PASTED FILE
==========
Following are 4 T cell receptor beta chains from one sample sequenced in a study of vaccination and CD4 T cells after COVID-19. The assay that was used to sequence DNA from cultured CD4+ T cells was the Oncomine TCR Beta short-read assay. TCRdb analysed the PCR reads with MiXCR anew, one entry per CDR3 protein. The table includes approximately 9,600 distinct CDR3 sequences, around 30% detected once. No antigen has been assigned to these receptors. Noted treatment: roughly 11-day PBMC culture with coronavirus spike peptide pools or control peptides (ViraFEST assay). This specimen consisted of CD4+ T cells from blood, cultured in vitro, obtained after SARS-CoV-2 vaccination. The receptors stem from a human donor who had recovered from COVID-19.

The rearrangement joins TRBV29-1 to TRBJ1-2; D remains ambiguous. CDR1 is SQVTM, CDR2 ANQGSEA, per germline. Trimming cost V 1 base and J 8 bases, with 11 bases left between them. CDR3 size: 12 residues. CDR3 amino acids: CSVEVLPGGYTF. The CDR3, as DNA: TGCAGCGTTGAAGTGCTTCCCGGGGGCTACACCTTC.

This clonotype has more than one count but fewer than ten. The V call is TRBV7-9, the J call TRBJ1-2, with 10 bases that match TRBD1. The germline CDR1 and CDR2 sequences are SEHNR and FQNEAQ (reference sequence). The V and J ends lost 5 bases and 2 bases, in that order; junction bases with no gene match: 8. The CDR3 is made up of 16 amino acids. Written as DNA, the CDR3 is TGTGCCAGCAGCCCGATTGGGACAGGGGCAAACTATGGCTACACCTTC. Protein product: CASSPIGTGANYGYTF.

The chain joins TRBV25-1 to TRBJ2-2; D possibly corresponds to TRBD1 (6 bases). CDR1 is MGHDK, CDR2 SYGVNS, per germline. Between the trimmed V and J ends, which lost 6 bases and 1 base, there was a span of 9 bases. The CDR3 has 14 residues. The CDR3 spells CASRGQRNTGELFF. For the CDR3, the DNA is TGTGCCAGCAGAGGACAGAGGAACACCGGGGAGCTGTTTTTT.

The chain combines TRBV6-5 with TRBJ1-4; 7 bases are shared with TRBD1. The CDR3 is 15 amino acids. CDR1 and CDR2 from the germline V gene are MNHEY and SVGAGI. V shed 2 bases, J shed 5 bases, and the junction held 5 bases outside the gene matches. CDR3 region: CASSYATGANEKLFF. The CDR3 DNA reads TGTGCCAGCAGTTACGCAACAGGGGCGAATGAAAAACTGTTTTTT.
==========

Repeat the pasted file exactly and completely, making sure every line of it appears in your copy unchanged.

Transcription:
Following are 4 T cell receptor beta chains from one sample sequenced in a study of vaccination and CD4 T cells after COVID-19. The assay that was used to sequence DNA from cultured CD4+ T cells was the Oncomine TCR Beta short-read assay. TCRdb analysed the PCR reads with MiXCR anew, one entry per CDR3 protein. The table includes approximately 9,600 distinct CDR3 sequences, around 30% detected once. No antigen has been assigned to these receptors. Noted treatment: roughly 11-day PBMC culture with coronavirus spike peptide pools or control peptides (ViraFEST assay). This specimen consisted of CD4+ T cells from blood, cultured in vitro, obtained after SARS-CoV-2 vaccination. The receptors stem from a human donor who had recovered from COVID-19.

The rearrangement joins TRBV29-1 to TRBJ1-2; D remains ambiguous. CDR1 is SQVTM, CDR2 ANQGSEA, per germline. Trimming cost V 1 base and J 8 bases, with 11 bases left between them. CDR3 size: 12 residues. CDR3 amino acids: CSVEVLPGGYTF. The CDR3, as DNA: TGCAGCGTTGAAGTGCTTCCCGGGGGCTACACCTTC.

This clonotype has more than one count but fewer than ten. The V call is TRBV7-9, the J call TRBJ1-2, with 10 bases that match TRBD1. The germline CDR1 and CDR2 sequences are SEHNR and FQNEAQ (reference sequence). The V and J ends lost 5 bases and 2 bases, in that order; junction bases with no gene match: 8. The CDR3 is made up of 16 amino acids. Written as DNA, the CDR3 is TGTGCCAGCAGCCCGATTGGGACAGGGGCAAACTATGGCTACACCTTC. Protein product: CASSPIGTGANYGYTF.

The chain joins TRBV25-1 to TRBJ2-2; D possibly corresponds to TRBD1 (6 bases). CDR1 is MGHDK, CDR2 SYGVNS, per germline. Between the trimmed V and J ends, which lost 6 bases and 1 base, there was a span of 9 bases. The CDR3 has 14 residues. The CDR3 spells CASRGQRNTGELFF. For the CDR3, the DNA is TGTGCCAGCAGAGGACAGAGGAACACCGGGGAGCTGTTTTTT.

The chain combines TRBV6-5 with TRBJ1-4; 7 bases are shared with TRBD1. The CDR3 is 15 amino acids. CDR1 and CDR2 from the germline V gene are MNHEY and SVGAGI. V shed 2 bases, J shed 5 bases, and the junction held 5 bases outside the gene matches. CDR3 region: CASSYATGANEKLFF. The CDR3 DNA reads TGTGCCAGCAGTTACGCAACAGGGGCGAATGAAAAACTGTTTTTT.